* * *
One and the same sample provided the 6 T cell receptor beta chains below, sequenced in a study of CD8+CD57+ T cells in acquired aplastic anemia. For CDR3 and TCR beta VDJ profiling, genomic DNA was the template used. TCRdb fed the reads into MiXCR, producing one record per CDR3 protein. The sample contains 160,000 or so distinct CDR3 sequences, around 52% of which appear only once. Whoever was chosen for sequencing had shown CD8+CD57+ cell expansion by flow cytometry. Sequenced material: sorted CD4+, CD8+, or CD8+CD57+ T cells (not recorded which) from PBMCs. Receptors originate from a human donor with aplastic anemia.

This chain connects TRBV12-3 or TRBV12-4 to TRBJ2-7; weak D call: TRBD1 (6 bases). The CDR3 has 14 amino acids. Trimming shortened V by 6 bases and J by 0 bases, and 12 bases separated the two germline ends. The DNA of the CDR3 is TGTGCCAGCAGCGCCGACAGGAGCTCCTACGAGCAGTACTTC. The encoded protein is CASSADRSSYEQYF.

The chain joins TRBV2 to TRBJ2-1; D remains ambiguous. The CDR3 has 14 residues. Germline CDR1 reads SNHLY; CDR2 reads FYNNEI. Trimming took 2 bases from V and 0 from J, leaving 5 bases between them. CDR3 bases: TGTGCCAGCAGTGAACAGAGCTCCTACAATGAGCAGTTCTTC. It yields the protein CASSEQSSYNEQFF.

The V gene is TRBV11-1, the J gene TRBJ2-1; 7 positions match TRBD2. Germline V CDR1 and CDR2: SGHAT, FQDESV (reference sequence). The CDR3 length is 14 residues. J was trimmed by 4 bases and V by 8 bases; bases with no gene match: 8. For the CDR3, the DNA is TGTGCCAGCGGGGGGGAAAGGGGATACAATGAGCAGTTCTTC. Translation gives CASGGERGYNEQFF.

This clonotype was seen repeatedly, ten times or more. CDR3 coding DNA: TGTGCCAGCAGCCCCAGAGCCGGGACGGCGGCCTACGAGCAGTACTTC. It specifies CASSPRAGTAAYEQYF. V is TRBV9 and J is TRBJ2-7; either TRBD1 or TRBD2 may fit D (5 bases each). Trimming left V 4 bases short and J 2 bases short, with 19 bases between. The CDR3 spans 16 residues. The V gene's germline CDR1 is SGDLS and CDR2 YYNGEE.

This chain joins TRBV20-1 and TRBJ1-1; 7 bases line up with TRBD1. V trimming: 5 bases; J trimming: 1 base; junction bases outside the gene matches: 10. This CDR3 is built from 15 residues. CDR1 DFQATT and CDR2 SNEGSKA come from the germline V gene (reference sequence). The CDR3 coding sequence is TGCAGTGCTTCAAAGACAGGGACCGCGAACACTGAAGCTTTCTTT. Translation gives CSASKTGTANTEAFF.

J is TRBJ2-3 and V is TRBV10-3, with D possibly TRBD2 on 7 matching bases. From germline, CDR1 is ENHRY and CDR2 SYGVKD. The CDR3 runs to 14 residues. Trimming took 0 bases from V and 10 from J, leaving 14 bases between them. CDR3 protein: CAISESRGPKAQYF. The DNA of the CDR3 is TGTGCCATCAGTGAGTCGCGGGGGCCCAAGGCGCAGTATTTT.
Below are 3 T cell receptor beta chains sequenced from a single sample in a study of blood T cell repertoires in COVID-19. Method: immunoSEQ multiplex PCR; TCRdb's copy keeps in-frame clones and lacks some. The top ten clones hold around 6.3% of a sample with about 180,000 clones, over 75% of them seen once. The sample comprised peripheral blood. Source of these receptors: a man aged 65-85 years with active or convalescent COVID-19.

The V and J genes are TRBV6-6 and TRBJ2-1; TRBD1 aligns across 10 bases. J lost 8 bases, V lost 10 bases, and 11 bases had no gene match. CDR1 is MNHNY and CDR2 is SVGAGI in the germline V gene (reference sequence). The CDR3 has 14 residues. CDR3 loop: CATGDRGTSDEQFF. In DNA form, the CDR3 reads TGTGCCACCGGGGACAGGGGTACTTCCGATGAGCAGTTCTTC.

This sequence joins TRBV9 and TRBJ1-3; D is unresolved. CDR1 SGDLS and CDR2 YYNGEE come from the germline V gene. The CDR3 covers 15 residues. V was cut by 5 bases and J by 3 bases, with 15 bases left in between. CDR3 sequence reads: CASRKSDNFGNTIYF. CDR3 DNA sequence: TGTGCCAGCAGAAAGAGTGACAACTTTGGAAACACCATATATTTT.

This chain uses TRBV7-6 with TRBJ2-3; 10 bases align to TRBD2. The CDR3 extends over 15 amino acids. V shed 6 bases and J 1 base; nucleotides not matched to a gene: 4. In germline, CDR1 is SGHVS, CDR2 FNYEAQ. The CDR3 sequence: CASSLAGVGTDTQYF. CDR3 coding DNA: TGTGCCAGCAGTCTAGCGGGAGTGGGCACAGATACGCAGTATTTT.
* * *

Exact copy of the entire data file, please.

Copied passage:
One and the same sample provided the 6 T cell receptor beta chains below, sequenced in a study of CD8+CD57+ T cells in acquired aplastic anemia. For CDR3 and TCR beta VDJ profiling, genomic DNA was the template used. TCRdb fed the reads into MiXCR, producing one record per CDR3 protein. The sample contains 160,000 or so distinct CDR3 sequences, around 52% of which appear only once. Whoever was chosen for sequencing had shown CD8+CD57+ cell expansion by flow cytometry. Sequenced material: sorted CD4+, CD8+, or CD8+CD57+ T cells (not recorded which) from PBMCs. Receptors originate from a human donor with aplastic anemia.

This chain connects TRBV12-3 or TRBV12-4 to TRBJ2-7; weak D call: TRBD1 (6 bases). The CDR3 has 14 amino acids. Trimming shortened V by 6 bases and J by 0 bases, and 12 bases separated the two germline ends. The DNA of the CDR3 is TGTGCCAGCAGCGCCGACAGGAGCTCCTACGAGCAGTACTTC. The encoded protein is CASSADRSSYEQYF.

The chain joins TRBV2 to TRBJ2-1; D remains ambiguous. The CDR3 has 14 residues. Germline CDR1 reads SNHLY; CDR2 reads FYNNEI. Trimming took 2 bases from V and 0 from J, leaving 5 bases between them. CDR3 bases: TGTGCCAGCAGTGAACAGAGCTCCTACAATGAGCAGTTCTTC. It yields the protein CASSEQSSYNEQFF.

The V gene is TRBV11-1, the J gene TRBJ2-1; 7 positions match TRBD2. Germline V CDR1 and CDR2: SGHAT, FQDESV (reference sequence). The CDR3 length is 14 residues. J was trimmed by 4 bases and V by 8 bases; bases with no gene match: 8. For the CDR3, the DNA is TGTGCCAGCGGGGGGGAAAGGGGATACAATGAGCAGTTCTTC. Translation gives CASGGERGYNEQFF.

This clonotype was seen repeatedly, ten times or more. CDR3 coding DNA: TGTGCCAGCAGCCCCAGAGCCGGGACGGCGGCCTACGAGCAGTACTTC. It specifies CASSPRAGTAAYEQYF. V is TRBV9 and J is TRBJ2-7; either TRBD1 or TRBD2 may fit D (5 bases each). Trimming left V 4 bases short and J 2 bases short, with 19 bases between. The CDR3 spans 16 residues. The V gene's germline CDR1 is SGDLS and CDR2 YYNGEE.

This chain joins TRBV20-1 and TRBJ1-1; 7 bases line up with TRBD1. V trimming: 5 bases; J trimming: 1 base; junction bases outside the gene matches: 10. This CDR3 is built from 15 residues. CDR1 DFQATT and CDR2 SNEGSKA come from the germline V gene (reference sequence). The CDR3 coding sequence is TGCAGTGCTTCAAAGACAGGGACCGCGAACACTGAAGCTTTCTTT. Translation gives CSASKTGTANTEAFF.

J is TRBJ2-3 and V is TRBV10-3, with D possibly TRBD2 on 7 matching bases. From germline, CDR1 is ENHRY and CDR2 SYGVKD. The CDR3 runs to 14 residues. Trimming took 0 bases from V and 10 from J, leaving 14 bases between them. CDR3 protein: CAISESRGPKAQYF. The DNA of the CDR3 is TGTGCCATCAGTGAGTCGCGGGGGCCCAAGGCGCAGTATTTT.
Below are 3 T cell receptor beta chains sequenced from a single sample in a study of blood T cell repertoires in COVID-19. Method: immunoSEQ multiplex PCR; TCRdb's copy keeps in-frame clones and lacks some. The top ten clones hold around 6.3% of a sample with about 180,000 clones, over 75% of them seen once. The sample comprised peripheral blood. Source of these receptors: a man aged 65-85 years with active or convalescent COVID-19.

The V and J genes are TRBV6-6 and TRBJ2-1; TRBD1 aligns across 10 bases. J lost 8 bases, V lost 10 bases, and 11 bases had no gene match. CDR1 is MNHNY and CDR2 is SVGAGI in the germline V gene (reference sequence). The CDR3 has 14 residues. CDR3 loop: CATGDRGTSDEQFF. In DNA form, the CDR3 reads TGTGCCACCGGGGACAGGGGTACTTCCGATGAGCAGTTCTTC.

This sequence joins TRBV9 and TRBJ1-3; D is unresolved. CDR1 SGDLS and CDR2 YYNGEE come from the germline V gene. The CDR3 covers 15 residues. V was cut by 5 bases and J by 3 bases, with 15 bases left in between. CDR3 sequence reads: CASRKSDNFGNTIYF. CDR3 DNA sequence: TGTGCCAGCAGAAAGAGTGACAACTTTGGAAACACCATATATTTT.

This chain uses TRBV7-6 with TRBJ2-3; 10 bases align to TRBD2. The CDR3 extends over 15 amino acids. V shed 6 bases and J 1 base; nucleotides not matched to a gene: 4. In germline, CDR1 is SGHVS, CDR2 FNYEAQ. The CDR3 sequence: CASSLAGVGTDTQYF. CDR3 coding DNA: TGTGCCAGCAGTCTAGCGGGAGTGGGCACAGATACGCAGTATTTT.